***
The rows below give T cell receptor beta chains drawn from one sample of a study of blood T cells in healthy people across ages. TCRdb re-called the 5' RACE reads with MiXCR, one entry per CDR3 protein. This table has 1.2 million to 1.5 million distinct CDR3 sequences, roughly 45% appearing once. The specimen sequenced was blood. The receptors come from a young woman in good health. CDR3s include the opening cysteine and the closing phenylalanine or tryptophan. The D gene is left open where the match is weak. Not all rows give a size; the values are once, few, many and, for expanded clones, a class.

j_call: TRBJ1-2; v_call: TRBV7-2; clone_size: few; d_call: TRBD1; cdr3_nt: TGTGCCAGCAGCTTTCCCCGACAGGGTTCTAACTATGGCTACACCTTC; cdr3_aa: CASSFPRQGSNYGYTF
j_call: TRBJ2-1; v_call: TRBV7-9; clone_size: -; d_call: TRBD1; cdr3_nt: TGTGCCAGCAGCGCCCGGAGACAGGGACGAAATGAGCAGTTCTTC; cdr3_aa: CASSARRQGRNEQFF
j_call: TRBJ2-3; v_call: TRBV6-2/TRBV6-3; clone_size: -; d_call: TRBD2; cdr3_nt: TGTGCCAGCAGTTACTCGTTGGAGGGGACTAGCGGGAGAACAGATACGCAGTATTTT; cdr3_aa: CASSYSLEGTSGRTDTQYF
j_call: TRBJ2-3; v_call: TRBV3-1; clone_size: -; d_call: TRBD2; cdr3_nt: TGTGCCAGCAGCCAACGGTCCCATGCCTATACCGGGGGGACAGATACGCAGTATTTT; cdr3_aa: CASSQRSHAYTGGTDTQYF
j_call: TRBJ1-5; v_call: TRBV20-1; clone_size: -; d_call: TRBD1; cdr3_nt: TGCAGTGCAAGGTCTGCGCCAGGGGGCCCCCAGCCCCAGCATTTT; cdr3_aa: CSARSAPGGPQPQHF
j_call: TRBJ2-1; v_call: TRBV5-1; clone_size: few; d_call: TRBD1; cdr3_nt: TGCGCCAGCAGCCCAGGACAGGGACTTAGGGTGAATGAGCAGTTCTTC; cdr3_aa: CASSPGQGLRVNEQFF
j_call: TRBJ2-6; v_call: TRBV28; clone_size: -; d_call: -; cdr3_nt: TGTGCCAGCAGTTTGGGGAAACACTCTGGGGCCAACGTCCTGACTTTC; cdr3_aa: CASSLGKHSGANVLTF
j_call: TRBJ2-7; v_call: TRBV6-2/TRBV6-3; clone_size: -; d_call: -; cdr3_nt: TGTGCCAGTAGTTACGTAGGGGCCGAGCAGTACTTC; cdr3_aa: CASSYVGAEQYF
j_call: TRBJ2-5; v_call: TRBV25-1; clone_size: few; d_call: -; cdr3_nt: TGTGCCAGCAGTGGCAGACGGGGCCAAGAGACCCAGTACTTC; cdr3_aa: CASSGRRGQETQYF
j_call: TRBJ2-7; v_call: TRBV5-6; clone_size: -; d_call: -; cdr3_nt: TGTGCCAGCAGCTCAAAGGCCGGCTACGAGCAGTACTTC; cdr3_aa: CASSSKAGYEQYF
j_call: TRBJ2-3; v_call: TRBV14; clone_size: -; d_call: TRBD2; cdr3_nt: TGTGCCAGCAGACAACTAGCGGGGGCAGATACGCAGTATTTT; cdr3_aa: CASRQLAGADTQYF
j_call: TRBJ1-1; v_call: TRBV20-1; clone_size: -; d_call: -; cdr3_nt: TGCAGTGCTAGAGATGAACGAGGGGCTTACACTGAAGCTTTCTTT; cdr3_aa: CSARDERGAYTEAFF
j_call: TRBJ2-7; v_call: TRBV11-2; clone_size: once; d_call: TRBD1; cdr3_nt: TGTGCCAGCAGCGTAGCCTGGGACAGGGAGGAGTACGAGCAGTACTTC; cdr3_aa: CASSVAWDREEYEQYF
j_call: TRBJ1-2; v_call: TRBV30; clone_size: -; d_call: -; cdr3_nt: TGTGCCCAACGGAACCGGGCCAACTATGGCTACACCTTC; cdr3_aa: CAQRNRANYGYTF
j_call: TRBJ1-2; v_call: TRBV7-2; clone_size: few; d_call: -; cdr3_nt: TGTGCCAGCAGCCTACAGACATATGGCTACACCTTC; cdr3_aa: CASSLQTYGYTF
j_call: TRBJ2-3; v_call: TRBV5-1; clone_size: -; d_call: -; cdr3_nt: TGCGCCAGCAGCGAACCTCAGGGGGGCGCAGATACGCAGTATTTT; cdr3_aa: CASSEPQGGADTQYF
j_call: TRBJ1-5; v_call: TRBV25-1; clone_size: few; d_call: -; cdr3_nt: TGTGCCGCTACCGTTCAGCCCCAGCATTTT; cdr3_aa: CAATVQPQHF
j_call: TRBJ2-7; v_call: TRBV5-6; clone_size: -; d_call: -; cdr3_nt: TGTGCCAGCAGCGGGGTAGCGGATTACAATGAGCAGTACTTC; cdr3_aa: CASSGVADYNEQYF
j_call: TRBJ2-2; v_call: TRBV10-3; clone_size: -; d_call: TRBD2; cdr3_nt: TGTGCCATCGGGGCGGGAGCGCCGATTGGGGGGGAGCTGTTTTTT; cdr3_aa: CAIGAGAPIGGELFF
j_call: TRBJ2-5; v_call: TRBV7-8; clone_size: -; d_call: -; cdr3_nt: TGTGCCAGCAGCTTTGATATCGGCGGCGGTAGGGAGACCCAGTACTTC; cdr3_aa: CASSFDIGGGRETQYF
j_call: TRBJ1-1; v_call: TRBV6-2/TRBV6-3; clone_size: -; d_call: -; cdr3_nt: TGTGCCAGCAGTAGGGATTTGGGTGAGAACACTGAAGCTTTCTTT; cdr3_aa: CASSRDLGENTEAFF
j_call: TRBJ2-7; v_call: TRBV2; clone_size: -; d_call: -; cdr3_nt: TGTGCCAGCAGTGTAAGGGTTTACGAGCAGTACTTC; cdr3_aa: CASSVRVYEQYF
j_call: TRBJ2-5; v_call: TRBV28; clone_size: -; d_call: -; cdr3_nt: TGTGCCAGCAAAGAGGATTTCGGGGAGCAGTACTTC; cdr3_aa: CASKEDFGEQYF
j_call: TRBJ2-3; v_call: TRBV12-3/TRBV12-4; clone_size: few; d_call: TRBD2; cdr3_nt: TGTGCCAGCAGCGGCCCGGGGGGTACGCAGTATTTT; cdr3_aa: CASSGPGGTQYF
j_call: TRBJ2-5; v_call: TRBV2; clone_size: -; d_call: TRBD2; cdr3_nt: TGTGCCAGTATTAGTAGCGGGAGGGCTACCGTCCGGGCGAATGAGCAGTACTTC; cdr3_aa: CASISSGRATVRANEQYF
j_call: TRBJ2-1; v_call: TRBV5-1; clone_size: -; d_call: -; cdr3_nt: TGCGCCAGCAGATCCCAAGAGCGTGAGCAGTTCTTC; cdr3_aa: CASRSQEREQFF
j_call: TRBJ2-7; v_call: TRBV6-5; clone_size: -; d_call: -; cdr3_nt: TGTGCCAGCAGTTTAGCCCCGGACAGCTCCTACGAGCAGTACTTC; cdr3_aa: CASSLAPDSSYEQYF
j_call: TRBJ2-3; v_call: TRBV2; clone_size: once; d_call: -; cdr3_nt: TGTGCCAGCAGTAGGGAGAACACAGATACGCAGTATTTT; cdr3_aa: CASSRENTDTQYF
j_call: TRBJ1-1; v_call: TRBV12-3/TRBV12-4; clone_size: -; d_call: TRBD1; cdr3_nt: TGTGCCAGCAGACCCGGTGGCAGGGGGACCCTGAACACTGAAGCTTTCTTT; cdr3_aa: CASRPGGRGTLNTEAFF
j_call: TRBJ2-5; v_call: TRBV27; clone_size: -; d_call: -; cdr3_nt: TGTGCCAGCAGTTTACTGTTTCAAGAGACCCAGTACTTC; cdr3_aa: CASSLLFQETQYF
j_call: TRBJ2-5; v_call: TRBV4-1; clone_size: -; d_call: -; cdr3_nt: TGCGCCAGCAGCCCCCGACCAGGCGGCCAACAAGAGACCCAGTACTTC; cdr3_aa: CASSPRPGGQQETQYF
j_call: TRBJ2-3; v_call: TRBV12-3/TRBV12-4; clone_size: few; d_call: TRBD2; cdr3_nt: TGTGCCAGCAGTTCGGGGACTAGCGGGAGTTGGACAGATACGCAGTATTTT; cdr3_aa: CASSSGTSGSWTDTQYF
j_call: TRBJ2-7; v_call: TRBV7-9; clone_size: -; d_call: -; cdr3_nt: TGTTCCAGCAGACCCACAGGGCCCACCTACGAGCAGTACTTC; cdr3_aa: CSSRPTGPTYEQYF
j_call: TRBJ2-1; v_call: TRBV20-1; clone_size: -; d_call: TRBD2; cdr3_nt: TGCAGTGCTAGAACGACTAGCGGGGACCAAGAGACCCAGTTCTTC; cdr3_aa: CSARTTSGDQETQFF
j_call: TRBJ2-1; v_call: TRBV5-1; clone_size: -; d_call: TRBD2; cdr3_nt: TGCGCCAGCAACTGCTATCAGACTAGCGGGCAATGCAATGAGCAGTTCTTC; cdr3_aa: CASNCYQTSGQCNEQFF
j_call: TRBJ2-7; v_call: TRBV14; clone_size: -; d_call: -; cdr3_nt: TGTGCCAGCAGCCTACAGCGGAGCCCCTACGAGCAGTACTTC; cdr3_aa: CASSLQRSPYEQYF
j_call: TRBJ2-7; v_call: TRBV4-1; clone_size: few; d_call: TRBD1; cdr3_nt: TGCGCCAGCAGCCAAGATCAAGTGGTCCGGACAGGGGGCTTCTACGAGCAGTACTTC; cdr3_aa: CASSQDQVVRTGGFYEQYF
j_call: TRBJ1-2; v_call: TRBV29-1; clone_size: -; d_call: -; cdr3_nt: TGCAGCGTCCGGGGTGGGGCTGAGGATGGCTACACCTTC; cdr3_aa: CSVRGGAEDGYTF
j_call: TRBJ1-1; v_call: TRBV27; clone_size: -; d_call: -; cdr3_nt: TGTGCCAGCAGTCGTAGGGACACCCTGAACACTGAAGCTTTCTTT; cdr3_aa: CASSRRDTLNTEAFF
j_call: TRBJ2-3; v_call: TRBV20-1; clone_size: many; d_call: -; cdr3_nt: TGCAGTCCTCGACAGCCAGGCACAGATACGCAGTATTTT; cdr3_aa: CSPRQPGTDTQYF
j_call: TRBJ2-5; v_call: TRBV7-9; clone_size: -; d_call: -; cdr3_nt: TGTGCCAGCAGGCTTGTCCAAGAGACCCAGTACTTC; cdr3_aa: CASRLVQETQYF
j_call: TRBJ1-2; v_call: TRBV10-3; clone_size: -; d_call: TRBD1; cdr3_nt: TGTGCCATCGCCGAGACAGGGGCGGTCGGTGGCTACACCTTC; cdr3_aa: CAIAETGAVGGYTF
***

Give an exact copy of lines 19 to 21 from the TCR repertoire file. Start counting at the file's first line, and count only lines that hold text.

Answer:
j_call: TRBJ2-7; v_call: TRBV5-6; clone_size: -; d_call: -; cdr3_nt: TGTGCCAGCAGCGGGGTAGCGGATTACAATGAGCAGTACTTC; cdr3_aa: CASSGVADYNEQYF
j_call: TRBJ2-2; v_call: TRBV10-3; clone_size: -; d_call: TRBD2; cdr3_nt: TGTGCCATCGGGGCGGGAGCGCCGATTGGGGGGGAGCTGTTTTTT; cdr3_aa: CAIGAGAPIGGELFF
j_call: TRBJ2-5; v_call: TRBV7-8; clone_size: -; d_call: -; cdr3_nt: TGTGCCAGCAGCTTTGATATCGGCGGCGGTAGGGAGACCCAGTACTTC; cdr3_aa: CASSFDIGGGRETQYF